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How science changes


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How science changes

  1. 1. How Science Changes Leslie Prohaska Florida State University SCE5943 Field Lab Internship Dr. Alejandro Gallard October 19, 2009
  2. 2. The story of Pangea <ul><li>Remember how the theory of plate tectonics developed </li></ul><ul><li>Alfred Wegener proposed his idea of continental drift in his 1915 book, The Origin of Continents and Oceans </li></ul><ul><li>His evidence included fossils of the same lizard and same plant being found on the eastern side of South America and western side of Africa </li></ul><ul><li>This was not enough though… </li></ul>
  3. 3. More evidence needed <ul><li>When technology improved after World War II, scientists were able to map the floor of the ocean </li></ul><ul><li>Magnetic stripes were found on the sea floor which proved that the sea floor was spreading </li></ul><ul><li>The theory of plate tectonics was finally accepted in the 1960’s because of this evidence </li></ul>
  4. 4. This is how science works <ul><li>Scientists continue to experiment, to make observations, take data, and collect evidence </li></ul><ul><li>As technology improves, there are new ways to experiment and to make these observations </li></ul><ul><li>If this new information does not fit with the old explanations or, then scientists will make new theories to explain their findings </li></ul><ul><li>Yes, scientists can change their minds! </li></ul>
  5. 5. Science is about improving our understanding <ul><li>The history of science reveals both evolutionary and revolutionary changes. With new evidence and interpretation, old ideas are replaced or supplemented by newer ones. (NSTA Board of Directors, 2000) </li></ul><ul><li>Progress in science consists of the development of better explanations for the causes of natural phenomena. (Teaching about Evolution and the Nature of Science, 1998, p.42) </li></ul><ul><li>Explanations that we discuss today may continue to change. </li></ul>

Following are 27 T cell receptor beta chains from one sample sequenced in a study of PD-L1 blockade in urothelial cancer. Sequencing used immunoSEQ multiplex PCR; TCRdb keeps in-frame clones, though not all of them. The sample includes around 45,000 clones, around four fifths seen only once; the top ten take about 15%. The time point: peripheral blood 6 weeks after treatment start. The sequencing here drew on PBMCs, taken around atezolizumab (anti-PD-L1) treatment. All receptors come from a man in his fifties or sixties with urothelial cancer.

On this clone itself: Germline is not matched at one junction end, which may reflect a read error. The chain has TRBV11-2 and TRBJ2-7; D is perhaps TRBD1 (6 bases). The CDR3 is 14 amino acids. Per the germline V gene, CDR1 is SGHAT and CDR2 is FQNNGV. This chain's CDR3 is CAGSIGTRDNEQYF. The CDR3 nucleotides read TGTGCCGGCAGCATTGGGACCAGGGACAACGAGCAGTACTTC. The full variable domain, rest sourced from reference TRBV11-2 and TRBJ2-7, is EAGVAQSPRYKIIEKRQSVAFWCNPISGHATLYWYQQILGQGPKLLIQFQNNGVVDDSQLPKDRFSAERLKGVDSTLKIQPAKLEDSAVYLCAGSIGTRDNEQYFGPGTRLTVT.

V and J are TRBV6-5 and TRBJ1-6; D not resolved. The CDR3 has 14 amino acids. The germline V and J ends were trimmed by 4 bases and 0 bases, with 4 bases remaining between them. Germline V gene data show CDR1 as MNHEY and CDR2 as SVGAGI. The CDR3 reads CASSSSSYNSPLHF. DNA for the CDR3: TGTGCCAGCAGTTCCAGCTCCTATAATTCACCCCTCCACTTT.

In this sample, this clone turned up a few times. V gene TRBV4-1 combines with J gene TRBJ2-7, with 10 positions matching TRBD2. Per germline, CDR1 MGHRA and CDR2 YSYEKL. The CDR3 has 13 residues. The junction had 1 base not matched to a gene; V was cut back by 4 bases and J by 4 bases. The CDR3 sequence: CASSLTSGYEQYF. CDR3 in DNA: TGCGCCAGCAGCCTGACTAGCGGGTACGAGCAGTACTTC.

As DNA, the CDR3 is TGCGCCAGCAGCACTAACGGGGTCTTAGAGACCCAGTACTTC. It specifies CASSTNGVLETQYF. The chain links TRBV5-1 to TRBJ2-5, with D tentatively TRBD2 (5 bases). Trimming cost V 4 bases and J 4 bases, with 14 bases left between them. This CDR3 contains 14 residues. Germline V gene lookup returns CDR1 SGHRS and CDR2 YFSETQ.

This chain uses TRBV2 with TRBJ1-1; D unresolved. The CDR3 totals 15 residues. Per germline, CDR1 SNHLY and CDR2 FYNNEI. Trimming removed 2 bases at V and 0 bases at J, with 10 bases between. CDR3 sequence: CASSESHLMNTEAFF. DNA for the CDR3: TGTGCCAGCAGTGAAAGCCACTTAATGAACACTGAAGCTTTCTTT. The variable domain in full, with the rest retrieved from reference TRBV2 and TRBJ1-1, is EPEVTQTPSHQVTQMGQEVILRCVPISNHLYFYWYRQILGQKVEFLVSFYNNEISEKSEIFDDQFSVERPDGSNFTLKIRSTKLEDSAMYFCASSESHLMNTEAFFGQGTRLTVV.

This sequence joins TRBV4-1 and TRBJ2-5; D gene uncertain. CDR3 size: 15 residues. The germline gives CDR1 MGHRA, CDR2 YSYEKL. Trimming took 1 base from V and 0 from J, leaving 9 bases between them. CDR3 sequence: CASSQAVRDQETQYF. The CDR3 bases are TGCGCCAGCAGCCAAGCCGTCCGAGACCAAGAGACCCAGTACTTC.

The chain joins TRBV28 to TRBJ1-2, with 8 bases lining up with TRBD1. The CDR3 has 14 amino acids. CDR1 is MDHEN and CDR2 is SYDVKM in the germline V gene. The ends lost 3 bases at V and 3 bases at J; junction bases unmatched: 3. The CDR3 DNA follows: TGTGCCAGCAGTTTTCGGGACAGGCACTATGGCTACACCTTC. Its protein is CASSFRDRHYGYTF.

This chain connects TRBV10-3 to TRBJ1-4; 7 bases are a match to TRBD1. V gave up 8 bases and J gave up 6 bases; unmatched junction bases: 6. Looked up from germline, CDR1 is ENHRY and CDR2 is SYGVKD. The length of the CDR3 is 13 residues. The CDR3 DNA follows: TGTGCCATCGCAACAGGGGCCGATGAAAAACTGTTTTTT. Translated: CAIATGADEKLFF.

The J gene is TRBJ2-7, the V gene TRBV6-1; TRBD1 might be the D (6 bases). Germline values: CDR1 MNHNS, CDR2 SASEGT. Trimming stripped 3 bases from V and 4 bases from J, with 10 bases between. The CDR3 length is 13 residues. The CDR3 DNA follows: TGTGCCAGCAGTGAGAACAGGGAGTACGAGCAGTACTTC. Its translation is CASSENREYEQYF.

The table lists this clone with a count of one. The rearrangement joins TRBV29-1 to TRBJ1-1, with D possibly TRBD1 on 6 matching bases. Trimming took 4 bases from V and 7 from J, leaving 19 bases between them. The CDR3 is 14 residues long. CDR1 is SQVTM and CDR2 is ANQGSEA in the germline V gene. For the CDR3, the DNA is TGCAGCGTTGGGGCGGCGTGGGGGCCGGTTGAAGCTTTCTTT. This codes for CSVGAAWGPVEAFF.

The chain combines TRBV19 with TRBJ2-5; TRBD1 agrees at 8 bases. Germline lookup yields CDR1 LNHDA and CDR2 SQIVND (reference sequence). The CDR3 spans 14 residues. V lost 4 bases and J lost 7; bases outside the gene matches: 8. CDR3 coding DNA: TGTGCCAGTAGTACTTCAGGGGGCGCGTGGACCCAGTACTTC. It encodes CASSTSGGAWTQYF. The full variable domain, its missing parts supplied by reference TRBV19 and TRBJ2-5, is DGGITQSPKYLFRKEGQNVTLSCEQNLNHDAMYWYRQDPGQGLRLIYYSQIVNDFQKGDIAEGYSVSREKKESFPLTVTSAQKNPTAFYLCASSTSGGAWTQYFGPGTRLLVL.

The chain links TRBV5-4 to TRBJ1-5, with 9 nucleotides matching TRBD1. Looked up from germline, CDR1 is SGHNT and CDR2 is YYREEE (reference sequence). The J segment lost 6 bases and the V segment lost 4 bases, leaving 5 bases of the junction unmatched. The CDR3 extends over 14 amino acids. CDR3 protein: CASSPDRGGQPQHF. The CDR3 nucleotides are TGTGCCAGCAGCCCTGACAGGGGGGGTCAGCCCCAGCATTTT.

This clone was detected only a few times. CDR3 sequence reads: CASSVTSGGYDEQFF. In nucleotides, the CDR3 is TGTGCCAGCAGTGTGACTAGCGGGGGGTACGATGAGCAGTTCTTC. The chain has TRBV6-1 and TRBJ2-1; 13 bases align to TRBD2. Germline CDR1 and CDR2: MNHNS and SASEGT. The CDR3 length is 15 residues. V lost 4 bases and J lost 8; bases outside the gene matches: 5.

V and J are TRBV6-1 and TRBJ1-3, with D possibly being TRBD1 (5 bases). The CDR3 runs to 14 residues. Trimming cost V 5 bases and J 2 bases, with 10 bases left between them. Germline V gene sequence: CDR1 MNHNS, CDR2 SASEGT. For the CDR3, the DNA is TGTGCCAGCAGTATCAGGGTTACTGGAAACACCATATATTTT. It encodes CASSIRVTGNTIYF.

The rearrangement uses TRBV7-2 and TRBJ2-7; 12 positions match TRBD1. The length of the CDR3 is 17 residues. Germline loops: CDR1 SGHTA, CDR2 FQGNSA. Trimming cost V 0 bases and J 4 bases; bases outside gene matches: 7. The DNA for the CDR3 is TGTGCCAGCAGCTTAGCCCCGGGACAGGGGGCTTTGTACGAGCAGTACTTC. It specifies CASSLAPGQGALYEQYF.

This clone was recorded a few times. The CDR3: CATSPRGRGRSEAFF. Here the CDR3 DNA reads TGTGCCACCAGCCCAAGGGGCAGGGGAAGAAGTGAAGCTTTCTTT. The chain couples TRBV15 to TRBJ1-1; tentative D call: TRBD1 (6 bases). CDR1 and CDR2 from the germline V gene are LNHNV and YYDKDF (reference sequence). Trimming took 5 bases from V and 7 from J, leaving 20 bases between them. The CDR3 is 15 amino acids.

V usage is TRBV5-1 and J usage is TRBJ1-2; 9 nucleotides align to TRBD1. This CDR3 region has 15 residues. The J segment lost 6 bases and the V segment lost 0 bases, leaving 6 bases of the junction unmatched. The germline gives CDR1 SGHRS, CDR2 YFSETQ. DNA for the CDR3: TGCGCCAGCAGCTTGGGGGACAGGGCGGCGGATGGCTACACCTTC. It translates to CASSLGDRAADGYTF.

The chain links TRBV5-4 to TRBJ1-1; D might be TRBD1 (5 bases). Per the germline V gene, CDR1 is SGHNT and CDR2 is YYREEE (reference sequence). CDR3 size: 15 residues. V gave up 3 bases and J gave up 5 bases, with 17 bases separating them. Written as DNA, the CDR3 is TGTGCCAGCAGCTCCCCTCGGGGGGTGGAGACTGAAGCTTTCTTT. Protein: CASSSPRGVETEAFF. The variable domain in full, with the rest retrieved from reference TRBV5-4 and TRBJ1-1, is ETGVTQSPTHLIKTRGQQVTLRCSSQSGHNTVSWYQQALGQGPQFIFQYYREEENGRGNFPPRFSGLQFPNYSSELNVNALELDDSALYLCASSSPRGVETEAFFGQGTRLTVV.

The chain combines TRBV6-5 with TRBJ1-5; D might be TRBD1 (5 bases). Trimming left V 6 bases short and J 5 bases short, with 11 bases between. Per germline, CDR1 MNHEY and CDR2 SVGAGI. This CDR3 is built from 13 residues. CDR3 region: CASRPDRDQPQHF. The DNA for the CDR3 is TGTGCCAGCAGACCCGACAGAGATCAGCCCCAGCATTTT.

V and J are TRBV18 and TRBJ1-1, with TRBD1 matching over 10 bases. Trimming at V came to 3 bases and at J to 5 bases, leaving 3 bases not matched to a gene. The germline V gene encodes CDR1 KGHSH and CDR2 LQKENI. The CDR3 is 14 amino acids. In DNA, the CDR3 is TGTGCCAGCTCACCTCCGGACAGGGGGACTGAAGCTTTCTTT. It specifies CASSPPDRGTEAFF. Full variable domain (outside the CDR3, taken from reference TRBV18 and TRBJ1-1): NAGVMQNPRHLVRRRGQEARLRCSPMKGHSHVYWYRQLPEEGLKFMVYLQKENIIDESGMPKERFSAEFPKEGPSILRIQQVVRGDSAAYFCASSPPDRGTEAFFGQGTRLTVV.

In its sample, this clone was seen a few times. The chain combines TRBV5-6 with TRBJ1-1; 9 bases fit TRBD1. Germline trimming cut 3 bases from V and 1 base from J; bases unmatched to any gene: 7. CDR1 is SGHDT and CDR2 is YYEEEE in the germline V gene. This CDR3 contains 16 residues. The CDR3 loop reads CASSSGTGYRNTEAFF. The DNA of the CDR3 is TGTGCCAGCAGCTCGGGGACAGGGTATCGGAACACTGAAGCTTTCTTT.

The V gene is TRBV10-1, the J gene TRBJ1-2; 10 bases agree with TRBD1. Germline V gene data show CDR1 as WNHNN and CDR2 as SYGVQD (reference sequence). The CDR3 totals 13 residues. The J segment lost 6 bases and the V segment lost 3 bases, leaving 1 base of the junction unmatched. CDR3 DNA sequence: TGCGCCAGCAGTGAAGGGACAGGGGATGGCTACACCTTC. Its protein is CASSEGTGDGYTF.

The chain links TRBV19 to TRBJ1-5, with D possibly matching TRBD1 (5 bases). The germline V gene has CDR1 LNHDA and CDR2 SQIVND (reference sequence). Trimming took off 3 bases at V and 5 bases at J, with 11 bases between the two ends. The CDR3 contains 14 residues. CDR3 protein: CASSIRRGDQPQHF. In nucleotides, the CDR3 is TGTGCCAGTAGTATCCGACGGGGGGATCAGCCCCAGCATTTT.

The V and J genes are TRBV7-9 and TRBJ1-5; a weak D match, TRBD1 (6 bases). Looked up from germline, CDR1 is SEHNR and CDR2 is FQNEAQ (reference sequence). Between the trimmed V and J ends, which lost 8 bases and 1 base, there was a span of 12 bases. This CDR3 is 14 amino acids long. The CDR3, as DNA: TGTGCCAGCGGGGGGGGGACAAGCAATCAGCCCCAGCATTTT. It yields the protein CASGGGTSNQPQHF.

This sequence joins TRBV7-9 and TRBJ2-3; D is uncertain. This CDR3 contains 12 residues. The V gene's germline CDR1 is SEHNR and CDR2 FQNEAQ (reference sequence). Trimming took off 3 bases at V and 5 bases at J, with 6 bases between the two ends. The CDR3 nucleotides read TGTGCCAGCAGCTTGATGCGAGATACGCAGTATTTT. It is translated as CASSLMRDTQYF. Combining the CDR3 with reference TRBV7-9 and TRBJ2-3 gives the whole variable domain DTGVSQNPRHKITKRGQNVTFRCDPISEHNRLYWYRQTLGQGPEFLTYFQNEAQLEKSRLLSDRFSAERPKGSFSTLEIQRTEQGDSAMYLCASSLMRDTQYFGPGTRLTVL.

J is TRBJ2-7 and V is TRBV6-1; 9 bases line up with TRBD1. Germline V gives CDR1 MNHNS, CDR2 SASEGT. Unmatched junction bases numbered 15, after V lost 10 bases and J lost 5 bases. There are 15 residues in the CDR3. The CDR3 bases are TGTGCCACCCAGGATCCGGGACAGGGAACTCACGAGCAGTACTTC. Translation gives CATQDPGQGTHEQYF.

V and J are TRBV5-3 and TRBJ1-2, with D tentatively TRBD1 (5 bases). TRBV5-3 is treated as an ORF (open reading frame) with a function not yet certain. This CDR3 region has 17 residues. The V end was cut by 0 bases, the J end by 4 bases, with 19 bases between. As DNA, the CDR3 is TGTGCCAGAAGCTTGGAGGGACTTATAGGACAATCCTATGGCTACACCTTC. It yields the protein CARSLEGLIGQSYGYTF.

6. 6. Other examples… of the nature of science… that we have Discussed before
  7. 7. The Atomic Theory <ul><ul><li>Democritus, ‘atomos’ </li></ul></ul><ul><ul><li>Dalton, 1808, all matter is made of atoms </li></ul></ul><ul><ul><li>JJ Thomson, 1897, plum pudding model </li></ul></ul><ul><ul><li>Rutherford, 1909, gold foil experiment, most of the atom is open, empty space </li></ul></ul><ul><ul><li>Bohr, 1913, orbits and energy levels </li></ul></ul><ul><ul><li>Modern atomic model, wave mechanics model, 1926 </li></ul></ul>
  8. 8. The Cell Theory <ul><li>Robert Hooke, 1665, first saw cells in microscope and thought they looked like little rooms he called cells </li></ul><ul><li>Matthias Schleiden –1837, all plants are composed of cells </li></ul><ul><li>Theodore Schwann – 1839, all animals are composed of cells </li></ul><ul><li>Modern Cell Theory – 1858, 1) cells are the basic unit of life, 2) all organisms are composed of one or more cells, 3) all cells arise from preexisting cells </li></ul>
  9. 9. History of classification <ul><ul><li>Aristotle – 350 B.C. 2 large groups, plants and animals </li></ul></ul><ul><ul><li>Carolus Linnaeus – 1753, kept two kingdoms but broke them into smaller groups and had everyone use Latin </li></ul></ul><ul><ul><li>Five kingdom system, 1959, Animal, Plant, Fungi, Protists, Moneran, Whittaker </li></ul></ul><ul><ul><li>Six kingdom system proposed/Three domains???? Still not resolved </li></ul></ul>
  10. 10. Things continue to change <ul><li>As scientific knowledge evolves, major disagreements are eventually resolved… (National Science Education Standards, 1996, p. 171) </li></ul><ul><li>This is part of scientific inquiry </li></ul>
  11. 11. References <ul><li>American Association for the Advancement of Science. (1990). Chapter 1: The Nature of Science. Retrieved October 17, 2009, from </li></ul><ul><li>National Science Education Standards observe, interact, change, learn. (1996). Washington, DC: National Academy Press. </li></ul><ul><li>NSTA Board of Directors. (2000, July). Nature of Science Position Statement - NSTA Position Statements. Retrieved October 17, 2009, from </li></ul><ul><li>Teaching about evolution and the nature of science . (1998). Washington, DC: National Academy Press. </li></ul>